Meet the female 'sneakerheads' of Toronto and see why they are calling for shoe companies to step up

Jamila Husbands's black and copper Nike Foamposite sneakers embody exactly why she and her friend Kiah Welsh started their blog, she.lace.

Many companies don't make popular sneakers in women's sizes, forcing some to wear kid's or men's shoes

Jamila Husbands and Kiah Welsh started their blog she.lace after years of feeling unrepresented in sneaker culture and boutiques. (Martin Trainor/CBC)

Jamila Husbands's black and copper Nike Foamposite sneakers embody exactly why she and her friend Kiah Welsh started their blog, she.lace. 

She's been forced to wear kids' sizes because the shoes "don't come in women sizes," she said, pointing them out to Matt Galloway in an interview on CBC's Metro Morning. "These are mainly catered towards men." 

Welsh was amped for the Puma Coogi sneaker launch back in May — but as always, knew she would have to settle for a child-sized pair too.

"It’s about being fierce in any situation,” said Kiah Welsh, she.lace co-founder. (

"I had to settle for a [men's] size 9 and the guy at the store told me I had to double sole my shoes," said Welsh. Even after spending $180 on the pair, she had to stuff the sneakers to make them fit, she remarks. 

"I just don't feel represented," added Husbands.

"Sneakers just speak for themselves," said Jamila Husbands, she.lace co-founder. (

Their blog she.lace is their answer to the female sneaker struggle. 

"It's not just about sneaker collectors or 'sneakerheads,'" explained Husbands, it's more about women's equality. 

"We just want women to feel comfortable going into sneaker stores and boutiques and see themselves reflected on the shelves," she said.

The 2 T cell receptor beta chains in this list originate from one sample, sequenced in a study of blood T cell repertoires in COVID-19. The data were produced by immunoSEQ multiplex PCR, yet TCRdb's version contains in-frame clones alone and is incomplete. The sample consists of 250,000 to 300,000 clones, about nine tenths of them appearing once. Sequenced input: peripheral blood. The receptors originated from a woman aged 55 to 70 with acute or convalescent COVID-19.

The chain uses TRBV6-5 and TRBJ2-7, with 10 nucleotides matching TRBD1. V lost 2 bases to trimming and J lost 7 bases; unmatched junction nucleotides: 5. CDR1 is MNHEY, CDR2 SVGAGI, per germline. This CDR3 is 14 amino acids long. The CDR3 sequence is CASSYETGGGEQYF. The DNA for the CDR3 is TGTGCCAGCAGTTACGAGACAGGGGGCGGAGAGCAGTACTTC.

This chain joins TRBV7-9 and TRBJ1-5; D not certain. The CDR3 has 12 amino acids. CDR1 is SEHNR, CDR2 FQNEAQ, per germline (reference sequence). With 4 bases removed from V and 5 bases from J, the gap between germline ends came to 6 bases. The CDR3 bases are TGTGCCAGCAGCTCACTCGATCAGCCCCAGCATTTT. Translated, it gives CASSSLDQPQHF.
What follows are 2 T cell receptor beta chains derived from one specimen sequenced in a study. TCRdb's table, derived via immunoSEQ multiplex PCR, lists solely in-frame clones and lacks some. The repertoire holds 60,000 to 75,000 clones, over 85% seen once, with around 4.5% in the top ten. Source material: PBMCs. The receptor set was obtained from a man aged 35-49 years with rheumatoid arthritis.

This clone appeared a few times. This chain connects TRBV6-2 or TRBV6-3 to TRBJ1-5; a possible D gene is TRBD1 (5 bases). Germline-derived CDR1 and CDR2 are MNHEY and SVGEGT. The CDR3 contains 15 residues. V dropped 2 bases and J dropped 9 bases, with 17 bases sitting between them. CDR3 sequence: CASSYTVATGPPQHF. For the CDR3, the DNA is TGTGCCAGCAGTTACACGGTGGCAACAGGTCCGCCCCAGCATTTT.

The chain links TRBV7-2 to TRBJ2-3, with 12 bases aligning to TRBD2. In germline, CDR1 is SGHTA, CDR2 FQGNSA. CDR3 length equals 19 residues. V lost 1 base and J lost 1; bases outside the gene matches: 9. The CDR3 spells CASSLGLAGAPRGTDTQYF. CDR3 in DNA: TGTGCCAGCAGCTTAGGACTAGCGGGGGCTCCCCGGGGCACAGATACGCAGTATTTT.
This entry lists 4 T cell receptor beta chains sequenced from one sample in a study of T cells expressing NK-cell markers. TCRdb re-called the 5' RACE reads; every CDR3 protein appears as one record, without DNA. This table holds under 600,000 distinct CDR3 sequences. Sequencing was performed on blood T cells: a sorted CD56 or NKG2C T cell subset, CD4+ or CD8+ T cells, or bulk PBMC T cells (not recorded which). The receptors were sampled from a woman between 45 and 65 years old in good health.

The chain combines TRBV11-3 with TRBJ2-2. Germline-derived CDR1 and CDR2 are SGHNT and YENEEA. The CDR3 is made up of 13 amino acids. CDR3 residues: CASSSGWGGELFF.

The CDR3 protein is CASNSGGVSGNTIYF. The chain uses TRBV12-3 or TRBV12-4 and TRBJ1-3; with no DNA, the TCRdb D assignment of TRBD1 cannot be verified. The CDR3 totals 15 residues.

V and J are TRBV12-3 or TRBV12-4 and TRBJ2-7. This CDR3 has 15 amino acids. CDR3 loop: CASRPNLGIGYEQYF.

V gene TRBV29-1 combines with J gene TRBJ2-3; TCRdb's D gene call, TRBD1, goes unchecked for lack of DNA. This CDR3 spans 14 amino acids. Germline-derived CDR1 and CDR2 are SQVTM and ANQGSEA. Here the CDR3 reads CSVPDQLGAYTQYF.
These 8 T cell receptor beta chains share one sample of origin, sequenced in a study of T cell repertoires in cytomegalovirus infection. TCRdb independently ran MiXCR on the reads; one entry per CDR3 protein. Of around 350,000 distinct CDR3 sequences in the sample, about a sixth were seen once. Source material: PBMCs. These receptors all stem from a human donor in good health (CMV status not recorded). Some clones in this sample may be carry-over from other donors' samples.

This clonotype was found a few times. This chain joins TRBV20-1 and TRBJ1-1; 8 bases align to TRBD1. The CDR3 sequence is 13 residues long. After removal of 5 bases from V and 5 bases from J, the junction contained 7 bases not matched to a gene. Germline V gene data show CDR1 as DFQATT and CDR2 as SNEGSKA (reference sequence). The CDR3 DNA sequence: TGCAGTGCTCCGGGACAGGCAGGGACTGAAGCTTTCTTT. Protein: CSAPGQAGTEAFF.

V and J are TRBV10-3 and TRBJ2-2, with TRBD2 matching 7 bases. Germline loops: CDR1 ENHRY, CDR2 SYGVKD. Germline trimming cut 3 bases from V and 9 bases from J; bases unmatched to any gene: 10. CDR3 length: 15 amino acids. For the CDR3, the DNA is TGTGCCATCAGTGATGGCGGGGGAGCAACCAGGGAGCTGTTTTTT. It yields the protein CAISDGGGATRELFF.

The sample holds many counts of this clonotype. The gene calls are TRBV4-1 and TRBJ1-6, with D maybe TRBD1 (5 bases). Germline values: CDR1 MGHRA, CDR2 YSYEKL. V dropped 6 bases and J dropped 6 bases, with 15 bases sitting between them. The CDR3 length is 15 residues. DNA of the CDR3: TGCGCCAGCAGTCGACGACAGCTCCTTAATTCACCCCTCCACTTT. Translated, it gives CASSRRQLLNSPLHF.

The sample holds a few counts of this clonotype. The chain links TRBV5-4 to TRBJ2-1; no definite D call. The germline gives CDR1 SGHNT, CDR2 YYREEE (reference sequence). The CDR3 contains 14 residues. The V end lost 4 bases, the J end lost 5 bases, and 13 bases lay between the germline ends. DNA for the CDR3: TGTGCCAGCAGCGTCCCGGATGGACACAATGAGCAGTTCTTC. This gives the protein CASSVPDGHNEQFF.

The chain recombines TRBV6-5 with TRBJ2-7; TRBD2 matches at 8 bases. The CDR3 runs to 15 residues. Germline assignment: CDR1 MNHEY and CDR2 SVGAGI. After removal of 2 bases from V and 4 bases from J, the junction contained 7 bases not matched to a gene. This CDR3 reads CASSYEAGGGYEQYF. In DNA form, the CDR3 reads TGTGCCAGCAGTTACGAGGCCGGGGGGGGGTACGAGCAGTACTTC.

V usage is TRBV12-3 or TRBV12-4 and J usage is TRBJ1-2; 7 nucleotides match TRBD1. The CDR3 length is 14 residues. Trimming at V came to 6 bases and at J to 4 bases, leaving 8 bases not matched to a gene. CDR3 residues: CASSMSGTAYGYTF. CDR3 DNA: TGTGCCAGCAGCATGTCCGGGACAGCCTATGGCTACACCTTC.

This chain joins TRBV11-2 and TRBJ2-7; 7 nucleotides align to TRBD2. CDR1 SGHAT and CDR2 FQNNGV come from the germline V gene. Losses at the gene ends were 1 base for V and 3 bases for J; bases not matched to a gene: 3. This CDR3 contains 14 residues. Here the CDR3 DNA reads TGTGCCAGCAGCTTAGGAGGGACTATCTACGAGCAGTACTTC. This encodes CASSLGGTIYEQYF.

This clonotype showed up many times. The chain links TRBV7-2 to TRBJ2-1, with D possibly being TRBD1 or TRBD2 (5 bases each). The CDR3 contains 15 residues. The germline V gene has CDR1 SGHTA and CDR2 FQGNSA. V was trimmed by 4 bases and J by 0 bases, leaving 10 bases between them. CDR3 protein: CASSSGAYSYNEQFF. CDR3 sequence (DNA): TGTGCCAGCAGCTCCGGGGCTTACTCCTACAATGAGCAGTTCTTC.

Part of their push is to get more women designing sneakers. Welsh credits Nike and Puma's "Careaux" line designed by Dutch illustrator Caroll Lynn but, "there needs to be more."

Husbands and Welsh have both have had to stuff their shoes with extra sole inserts or tissues to fit into men's sized sneakers. (Martin Trainor/CBC)

Both women call themselves "sneakerheads" — they keep some pairs of their shoes pristine in boxes, only to crack them open for a blog or a brag. 

"I'm going on 40-plus pairs," said Welsh. 

For Husbands, the love affair with sneakers started in Grade 2.

"I had my pair of Ken Griffey Jr.'s and I loved them," she said.

The blog isn't just for "sneakerheads", the cityscapes draw in fans of urban photography, not just footwear. (

The fashions have evolved over the years, but their love for laces has always been driven by comfort and style.

"I love how you can express yourself with them. You can wear a very basic outfit and the sneakers speak for themselves," said Husbands.

Their Instagram page is peppered with stylish photos featuring sneakers in front of cityscapes.

One contributor to the blog said sneakers "are an extension of your personality."

Husbands and Welsh point out that shoe lines tend to be dedicated to male athletes, which often bleeds into the sneaker industry as a whole.

She.lace operates in anticipation of a feminist shoe revolution — it's set up like a forum for women to share stories about their sneakers. 

The idea is to shake up the industry and show that women love and wear sneakers just as much as men.

Jamila Husbands's black and copper Nike Foamposite sneakers embody exactly why she and her friend Kiah Welsh stared their blog, she.lace. 1:55

About the Author

Ali Chiasson

Reporter, CBC Toronto

From teleprompter to Associate Producer, Ali Chiasson worked many desks at CBC News Network before stepping in front of the cameras at CBC Toronto. Ali covers a wide range of breaking and feature stories and has a special knack for people profiles. Off the clock, Ali is happiest walking through Bloordale with headphones on, picking through local produce markets, sipping bubble tea and snapping pics of street art.

With files from Metro Morning